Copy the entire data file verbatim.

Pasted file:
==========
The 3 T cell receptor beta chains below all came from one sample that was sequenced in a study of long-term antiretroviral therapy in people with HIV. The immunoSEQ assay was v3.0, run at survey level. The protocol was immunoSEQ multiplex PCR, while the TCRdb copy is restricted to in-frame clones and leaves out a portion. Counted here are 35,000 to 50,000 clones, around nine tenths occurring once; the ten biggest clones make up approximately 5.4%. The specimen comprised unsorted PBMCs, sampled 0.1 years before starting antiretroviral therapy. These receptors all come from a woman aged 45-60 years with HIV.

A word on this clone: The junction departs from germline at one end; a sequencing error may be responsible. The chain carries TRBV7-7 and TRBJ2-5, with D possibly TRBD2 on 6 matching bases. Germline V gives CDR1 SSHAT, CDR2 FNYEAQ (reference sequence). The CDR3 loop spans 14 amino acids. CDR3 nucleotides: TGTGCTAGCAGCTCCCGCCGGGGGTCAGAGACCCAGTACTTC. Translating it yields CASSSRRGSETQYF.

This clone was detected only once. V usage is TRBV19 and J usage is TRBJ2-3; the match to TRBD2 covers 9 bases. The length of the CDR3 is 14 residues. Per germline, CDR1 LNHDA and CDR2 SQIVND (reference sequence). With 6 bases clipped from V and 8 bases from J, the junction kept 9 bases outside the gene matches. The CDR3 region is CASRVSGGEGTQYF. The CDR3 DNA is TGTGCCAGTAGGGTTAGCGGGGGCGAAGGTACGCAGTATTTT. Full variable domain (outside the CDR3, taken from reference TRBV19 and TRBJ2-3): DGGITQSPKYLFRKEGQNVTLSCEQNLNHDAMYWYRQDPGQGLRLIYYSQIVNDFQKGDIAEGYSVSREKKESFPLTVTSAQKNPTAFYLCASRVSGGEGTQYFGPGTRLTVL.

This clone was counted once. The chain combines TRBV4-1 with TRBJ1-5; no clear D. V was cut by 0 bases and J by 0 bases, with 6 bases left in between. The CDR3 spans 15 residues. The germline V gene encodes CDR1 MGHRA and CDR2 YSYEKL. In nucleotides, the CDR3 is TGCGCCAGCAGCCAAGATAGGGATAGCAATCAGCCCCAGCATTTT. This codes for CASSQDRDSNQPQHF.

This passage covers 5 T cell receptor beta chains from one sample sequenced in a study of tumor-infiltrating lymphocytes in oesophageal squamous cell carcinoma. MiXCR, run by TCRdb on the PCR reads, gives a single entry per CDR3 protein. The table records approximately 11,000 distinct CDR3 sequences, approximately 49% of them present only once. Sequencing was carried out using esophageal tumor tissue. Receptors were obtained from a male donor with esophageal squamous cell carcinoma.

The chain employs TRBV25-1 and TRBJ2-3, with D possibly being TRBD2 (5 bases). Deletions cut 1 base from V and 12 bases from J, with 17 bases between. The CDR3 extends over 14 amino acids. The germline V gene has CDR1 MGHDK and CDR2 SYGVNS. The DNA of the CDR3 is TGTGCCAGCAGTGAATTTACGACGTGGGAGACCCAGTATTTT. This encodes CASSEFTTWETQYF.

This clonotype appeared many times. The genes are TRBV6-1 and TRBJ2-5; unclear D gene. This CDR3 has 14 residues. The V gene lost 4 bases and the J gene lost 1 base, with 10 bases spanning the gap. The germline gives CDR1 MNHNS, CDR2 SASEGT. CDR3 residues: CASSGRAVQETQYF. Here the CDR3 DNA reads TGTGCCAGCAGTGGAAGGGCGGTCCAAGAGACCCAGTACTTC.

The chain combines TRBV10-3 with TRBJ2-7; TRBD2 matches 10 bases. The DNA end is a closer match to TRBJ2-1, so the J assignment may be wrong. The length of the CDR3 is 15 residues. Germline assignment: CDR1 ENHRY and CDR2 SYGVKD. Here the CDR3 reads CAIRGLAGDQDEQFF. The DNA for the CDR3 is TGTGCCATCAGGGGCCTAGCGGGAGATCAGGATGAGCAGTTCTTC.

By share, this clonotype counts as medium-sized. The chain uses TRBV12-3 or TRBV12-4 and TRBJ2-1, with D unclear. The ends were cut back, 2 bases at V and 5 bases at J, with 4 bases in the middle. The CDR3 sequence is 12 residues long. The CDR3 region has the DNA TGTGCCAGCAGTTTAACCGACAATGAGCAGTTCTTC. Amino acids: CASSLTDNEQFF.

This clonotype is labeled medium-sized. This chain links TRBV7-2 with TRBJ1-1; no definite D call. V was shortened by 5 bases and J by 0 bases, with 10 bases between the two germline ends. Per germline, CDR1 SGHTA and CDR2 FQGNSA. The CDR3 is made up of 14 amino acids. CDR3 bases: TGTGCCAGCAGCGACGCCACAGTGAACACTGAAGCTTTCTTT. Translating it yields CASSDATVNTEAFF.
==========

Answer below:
The 3 T cell receptor beta chains below all came from one sample that was sequenced in a study of long-term antiretroviral therapy in people with HIV. The immunoSEQ assay was v3.0, run at survey level. The protocol was immunoSEQ multiplex PCR, while the TCRdb copy is restricted to in-frame clones and leaves out a portion. Counted here are 35,000 to 50,000 clones, around nine tenths occurring once; the ten biggest clones make up approximately 5.4%. The specimen comprised unsorted PBMCs, sampled 0.1 years before starting antiretroviral therapy. These receptors all come from a woman aged 45-60 years with HIV.

A word on this clone: The junction departs from germline at one end; a sequencing error may be responsible. The chain carries TRBV7-7 and TRBJ2-5, with D possibly TRBD2 on 6 matching bases. Germline V gives CDR1 SSHAT, CDR2 FNYEAQ (reference sequence). The CDR3 loop spans 14 amino acids. CDR3 nucleotides: TGTGCTAGCAGCTCCCGCCGGGGGTCAGAGACCCAGTACTTC. Translating it yields CASSSRRGSETQYF.

This clone was detected only once. V usage is TRBV19 and J usage is TRBJ2-3; the match to TRBD2 covers 9 bases. The length of the CDR3 is 14 residues. Per germline, CDR1 LNHDA and CDR2 SQIVND (reference sequence). With 6 bases clipped from V and 8 bases from J, the junction kept 9 bases outside the gene matches. The CDR3 region is CASRVSGGEGTQYF. The CDR3 DNA is TGTGCCAGTAGGGTTAGCGGGGGCGAAGGTACGCAGTATTTT. Full variable domain (outside the CDR3, taken from reference TRBV19 and TRBJ2-3): DGGITQSPKYLFRKEGQNVTLSCEQNLNHDAMYWYRQDPGQGLRLIYYSQIVNDFQKGDIAEGYSVSREKKESFPLTVTSAQKNPTAFYLCASRVSGGEGTQYFGPGTRLTVL.

This clone was counted once. The chain combines TRBV4-1 with TRBJ1-5; no clear D. V was cut by 0 bases and J by 0 bases, with 6 bases left in between. The CDR3 spans 15 residues. The germline V gene encodes CDR1 MGHRA and CDR2 YSYEKL. In nucleotides, the CDR3 is TGCGCCAGCAGCCAAGATAGGGATAGCAATCAGCCCCAGCATTTT. This codes for CASSQDRDSNQPQHF.

This passage covers 5 T cell receptor beta chains from one sample sequenced in a study of tumor-infiltrating lymphocytes in oesophageal squamous cell carcinoma. MiXCR, run by TCRdb on the PCR reads, gives a single entry per CDR3 protein. The table records approximately 11,000 distinct CDR3 sequences, approximately 49% of them present only once. Sequencing was carried out using esophageal tumor tissue. Receptors were obtained from a male donor with esophageal squamous cell carcinoma.

The chain employs TRBV25-1 and TRBJ2-3, with D possibly being TRBD2 (5 bases). Deletions cut 1 base from V and 12 bases from J, with 17 bases between. The CDR3 extends over 14 amino acids. The germline V gene has CDR1 MGHDK and CDR2 SYGVNS. The DNA of the CDR3 is TGTGCCAGCAGTGAATTTACGACGTGGGAGACCCAGTATTTT. This encodes CASSEFTTWETQYF.

This clonotype appeared many times. The genes are TRBV6-1 and TRBJ2-5; unclear D gene. This CDR3 has 14 residues. The V gene lost 4 bases and the J gene lost 1 base, with 10 bases spanning the gap. The germline gives CDR1 MNHNS, CDR2 SASEGT. CDR3 residues: CASSGRAVQETQYF. Here the CDR3 DNA reads TGTGCCAGCAGTGGAAGGGCGGTCCAAGAGACCCAGTACTTC.

The chain combines TRBV10-3 with TRBJ2-7; TRBD2 matches 10 bases. The DNA end is a closer match to TRBJ2-1, so the J assignment may be wrong. The length of the CDR3 is 15 residues. Germline assignment: CDR1 ENHRY and CDR2 SYGVKD. Here the CDR3 reads CAIRGLAGDQDEQFF. The DNA for the CDR3 is TGTGCCATCAGGGGCCTAGCGGGAGATCAGGATGAGCAGTTCTTC.

By share, this clonotype counts as medium-sized. The chain uses TRBV12-3 or TRBV12-4 and TRBJ2-1, with D unclear. The ends were cut back, 2 bases at V and 5 bases at J, with 4 bases in the middle. The CDR3 sequence is 12 residues long. The CDR3 region has the DNA TGTGCCAGCAGTTTAACCGACAATGAGCAGTTCTTC. Amino acids: CASSLTDNEQFF.

This clonotype is labeled medium-sized. This chain links TRBV7-2 with TRBJ1-1; no definite D call. V was shortened by 5 bases and J by 0 bases, with 10 bases between the two germline ends. Per germline, CDR1 SGHTA and CDR2 FQGNSA. The CDR3 is made up of 14 amino acids. CDR3 bases: TGTGCCAGCAGCGACGCCACAGTGAACACTGAAGCTTTCTTT. Translating it yields CASSDATVNTEAFF.